António Horta-Osório deviated from the isolation rules linked to the pandemic twice, during the summer of 2021 and, more recently, in full emergence of the Omicron variant. This Monday, January 17, the banking group announced its replacement.

“Carried away by a controversy surrounding two quarantines that he carefully avoided, António Horta-Osório leaves the presidency of Credit Suisse with immediate effect”, reports The weather. The Swiss banking group announced its departure on Monday January 17.

“In full emergence of the Omicron variant, António Horta-Osório, back from the UK, had cut short his quarantine to go to Spain.” The president of the international banking group had also derogated from the health rules in force in Switzerland during the summer of 2021, “upon his arrival in England for the Wimbledon final”.

In a statement issued overnight from Sunday to Monday, the resigning president said:

I regret that a number of my personal actions caused difficulties for the bank and compromised my ability to represent the bank internally and externally.”

The banking institution was “embarrassed”, explains the Swiss daily, the “lack of integrity from his number one” starting to react “some collaborators in Switzerland, but also in England and the United States”. He was also accused of the repeated use of a private jet “while the bonuses distributed were less substantial in 2021”.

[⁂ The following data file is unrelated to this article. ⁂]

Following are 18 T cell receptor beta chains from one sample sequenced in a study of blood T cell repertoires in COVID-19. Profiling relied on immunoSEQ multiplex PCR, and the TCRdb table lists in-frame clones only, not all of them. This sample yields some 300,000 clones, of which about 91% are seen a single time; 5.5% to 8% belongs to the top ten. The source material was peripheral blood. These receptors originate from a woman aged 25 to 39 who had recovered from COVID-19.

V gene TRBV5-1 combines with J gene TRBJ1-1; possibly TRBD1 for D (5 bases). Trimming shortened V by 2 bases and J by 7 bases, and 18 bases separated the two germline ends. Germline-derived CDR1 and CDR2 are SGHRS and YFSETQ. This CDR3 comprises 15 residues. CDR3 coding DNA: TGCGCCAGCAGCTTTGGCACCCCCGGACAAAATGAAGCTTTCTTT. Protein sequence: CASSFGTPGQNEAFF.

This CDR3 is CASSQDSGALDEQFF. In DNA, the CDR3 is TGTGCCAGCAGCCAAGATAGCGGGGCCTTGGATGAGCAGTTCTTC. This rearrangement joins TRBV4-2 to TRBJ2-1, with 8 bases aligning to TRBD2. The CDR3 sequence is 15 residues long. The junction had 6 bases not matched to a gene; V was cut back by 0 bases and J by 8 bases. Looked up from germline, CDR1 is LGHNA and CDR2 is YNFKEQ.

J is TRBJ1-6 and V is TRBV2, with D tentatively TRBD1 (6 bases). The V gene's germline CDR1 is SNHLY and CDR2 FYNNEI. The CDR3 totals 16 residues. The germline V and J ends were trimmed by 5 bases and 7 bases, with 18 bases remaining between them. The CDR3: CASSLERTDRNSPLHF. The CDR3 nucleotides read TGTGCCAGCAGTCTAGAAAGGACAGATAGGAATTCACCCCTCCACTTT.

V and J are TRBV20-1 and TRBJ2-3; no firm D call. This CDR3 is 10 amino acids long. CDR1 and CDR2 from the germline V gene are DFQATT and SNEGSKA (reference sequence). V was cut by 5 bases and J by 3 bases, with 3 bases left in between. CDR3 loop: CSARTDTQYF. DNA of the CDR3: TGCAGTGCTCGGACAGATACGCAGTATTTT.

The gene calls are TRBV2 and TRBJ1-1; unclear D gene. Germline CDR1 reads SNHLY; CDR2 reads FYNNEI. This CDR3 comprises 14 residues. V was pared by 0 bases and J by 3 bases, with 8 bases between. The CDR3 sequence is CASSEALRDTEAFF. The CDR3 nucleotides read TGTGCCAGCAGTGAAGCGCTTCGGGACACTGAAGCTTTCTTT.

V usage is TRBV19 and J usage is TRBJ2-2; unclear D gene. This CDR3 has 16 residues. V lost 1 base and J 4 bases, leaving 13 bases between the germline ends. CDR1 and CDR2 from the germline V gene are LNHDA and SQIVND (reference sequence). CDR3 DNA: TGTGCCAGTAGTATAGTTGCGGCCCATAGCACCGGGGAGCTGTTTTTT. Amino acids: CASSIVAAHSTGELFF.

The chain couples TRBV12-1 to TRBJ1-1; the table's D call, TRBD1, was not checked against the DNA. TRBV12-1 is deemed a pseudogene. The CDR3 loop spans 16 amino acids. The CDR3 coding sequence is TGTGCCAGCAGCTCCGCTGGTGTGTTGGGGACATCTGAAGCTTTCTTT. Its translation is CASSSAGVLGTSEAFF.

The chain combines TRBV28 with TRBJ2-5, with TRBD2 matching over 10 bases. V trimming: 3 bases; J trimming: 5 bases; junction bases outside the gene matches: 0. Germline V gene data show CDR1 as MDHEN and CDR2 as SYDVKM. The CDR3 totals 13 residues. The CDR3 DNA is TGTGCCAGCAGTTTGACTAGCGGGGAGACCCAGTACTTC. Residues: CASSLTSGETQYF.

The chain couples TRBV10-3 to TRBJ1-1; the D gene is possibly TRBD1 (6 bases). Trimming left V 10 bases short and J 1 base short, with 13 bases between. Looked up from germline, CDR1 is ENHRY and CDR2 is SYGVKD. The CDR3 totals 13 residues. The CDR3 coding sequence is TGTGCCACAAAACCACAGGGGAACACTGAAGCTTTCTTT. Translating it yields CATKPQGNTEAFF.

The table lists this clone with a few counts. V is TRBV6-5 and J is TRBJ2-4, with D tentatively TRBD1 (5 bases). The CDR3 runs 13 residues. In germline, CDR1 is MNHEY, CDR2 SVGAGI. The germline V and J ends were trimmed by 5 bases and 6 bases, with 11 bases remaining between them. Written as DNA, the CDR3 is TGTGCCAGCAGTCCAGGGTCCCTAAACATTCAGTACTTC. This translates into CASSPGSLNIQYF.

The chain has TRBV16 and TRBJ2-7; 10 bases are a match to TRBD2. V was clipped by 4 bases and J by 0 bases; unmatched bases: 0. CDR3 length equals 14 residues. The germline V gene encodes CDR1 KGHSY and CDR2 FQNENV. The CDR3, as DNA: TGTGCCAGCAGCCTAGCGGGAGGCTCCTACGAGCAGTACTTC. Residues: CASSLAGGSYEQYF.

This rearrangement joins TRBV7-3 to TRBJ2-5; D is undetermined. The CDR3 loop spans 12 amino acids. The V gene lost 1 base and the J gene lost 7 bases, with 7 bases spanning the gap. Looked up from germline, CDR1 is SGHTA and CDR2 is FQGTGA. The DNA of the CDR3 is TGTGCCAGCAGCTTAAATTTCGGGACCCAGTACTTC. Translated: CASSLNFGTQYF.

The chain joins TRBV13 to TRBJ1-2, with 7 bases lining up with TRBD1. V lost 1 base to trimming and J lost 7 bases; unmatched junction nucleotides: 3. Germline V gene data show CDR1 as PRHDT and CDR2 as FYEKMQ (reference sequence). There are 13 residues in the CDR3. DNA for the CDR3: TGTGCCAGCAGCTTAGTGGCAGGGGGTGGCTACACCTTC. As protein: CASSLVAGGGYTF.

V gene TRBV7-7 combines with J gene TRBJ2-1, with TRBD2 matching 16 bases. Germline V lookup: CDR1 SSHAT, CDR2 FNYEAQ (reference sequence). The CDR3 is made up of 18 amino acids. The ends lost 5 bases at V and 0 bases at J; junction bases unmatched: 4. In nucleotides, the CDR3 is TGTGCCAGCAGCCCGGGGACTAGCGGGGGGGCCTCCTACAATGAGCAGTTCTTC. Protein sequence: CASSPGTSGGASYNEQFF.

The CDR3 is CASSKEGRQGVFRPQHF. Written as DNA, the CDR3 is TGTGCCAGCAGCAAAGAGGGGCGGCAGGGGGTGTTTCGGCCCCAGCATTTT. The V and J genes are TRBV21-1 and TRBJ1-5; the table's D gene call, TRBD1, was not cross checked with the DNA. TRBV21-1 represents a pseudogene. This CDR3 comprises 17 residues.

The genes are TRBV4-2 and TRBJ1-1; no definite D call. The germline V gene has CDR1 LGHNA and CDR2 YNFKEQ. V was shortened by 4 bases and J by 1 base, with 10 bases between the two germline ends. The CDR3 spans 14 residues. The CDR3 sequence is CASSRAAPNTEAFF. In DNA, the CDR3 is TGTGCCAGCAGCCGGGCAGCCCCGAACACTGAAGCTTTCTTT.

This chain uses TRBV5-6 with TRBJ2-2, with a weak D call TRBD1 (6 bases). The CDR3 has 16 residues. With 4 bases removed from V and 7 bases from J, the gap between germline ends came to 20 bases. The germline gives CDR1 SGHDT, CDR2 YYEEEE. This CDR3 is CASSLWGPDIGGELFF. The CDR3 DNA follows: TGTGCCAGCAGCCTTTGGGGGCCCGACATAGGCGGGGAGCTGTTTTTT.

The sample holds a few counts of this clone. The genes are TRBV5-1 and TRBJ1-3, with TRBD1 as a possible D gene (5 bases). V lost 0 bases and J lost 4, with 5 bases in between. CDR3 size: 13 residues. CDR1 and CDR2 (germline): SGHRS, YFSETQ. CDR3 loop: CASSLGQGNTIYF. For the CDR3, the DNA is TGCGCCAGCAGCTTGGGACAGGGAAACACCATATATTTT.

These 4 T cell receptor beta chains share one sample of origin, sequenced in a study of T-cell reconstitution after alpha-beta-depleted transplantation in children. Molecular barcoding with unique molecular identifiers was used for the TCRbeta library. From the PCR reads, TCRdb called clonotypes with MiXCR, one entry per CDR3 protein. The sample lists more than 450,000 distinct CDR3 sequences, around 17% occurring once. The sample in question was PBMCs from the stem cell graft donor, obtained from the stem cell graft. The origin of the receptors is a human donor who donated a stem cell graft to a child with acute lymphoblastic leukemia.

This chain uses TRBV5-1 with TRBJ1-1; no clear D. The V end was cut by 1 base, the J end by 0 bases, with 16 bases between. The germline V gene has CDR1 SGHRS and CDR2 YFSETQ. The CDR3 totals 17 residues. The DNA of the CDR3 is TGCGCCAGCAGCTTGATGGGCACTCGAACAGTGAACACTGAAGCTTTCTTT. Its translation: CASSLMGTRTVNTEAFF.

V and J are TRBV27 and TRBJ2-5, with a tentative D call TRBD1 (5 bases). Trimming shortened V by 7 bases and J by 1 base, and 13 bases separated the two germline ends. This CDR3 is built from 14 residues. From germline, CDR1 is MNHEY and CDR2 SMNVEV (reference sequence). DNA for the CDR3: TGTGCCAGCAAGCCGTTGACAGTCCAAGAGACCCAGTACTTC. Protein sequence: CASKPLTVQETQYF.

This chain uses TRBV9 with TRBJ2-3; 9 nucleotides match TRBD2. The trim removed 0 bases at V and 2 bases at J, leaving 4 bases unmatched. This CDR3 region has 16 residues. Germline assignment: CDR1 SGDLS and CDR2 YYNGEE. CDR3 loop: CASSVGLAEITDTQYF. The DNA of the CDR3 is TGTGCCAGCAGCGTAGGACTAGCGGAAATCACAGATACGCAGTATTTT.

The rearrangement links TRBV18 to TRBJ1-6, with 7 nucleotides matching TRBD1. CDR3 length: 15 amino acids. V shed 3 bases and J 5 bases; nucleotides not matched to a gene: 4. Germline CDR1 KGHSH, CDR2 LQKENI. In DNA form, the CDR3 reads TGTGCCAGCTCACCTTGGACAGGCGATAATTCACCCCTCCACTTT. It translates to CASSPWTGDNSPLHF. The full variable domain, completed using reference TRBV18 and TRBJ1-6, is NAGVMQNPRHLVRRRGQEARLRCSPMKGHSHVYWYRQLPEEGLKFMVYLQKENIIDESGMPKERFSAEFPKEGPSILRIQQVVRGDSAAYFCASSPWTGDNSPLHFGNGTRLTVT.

A damaged image

António Horta-Osório, with a “solid reputation” for having recovered the British bank Lloyds, had been appointed last June “in a fragile context” for Credit Suisse, the second largest banking institution in Switzerland, “scalded by his successive somersaults with the hedge fund Archegos and the factoring company Greensill”.

The Swiss Axel Lehmann, a former banker UBS became a director of Credit Suisse in October, is “entered into office on Monday” as the new president.


Born in March 1998 from the merger of New Daily, from Geneva Journal and some Lausanne Gazette, this centre-right title, popular with executives, presents itself as the reference daily in French-speaking Switzerland and


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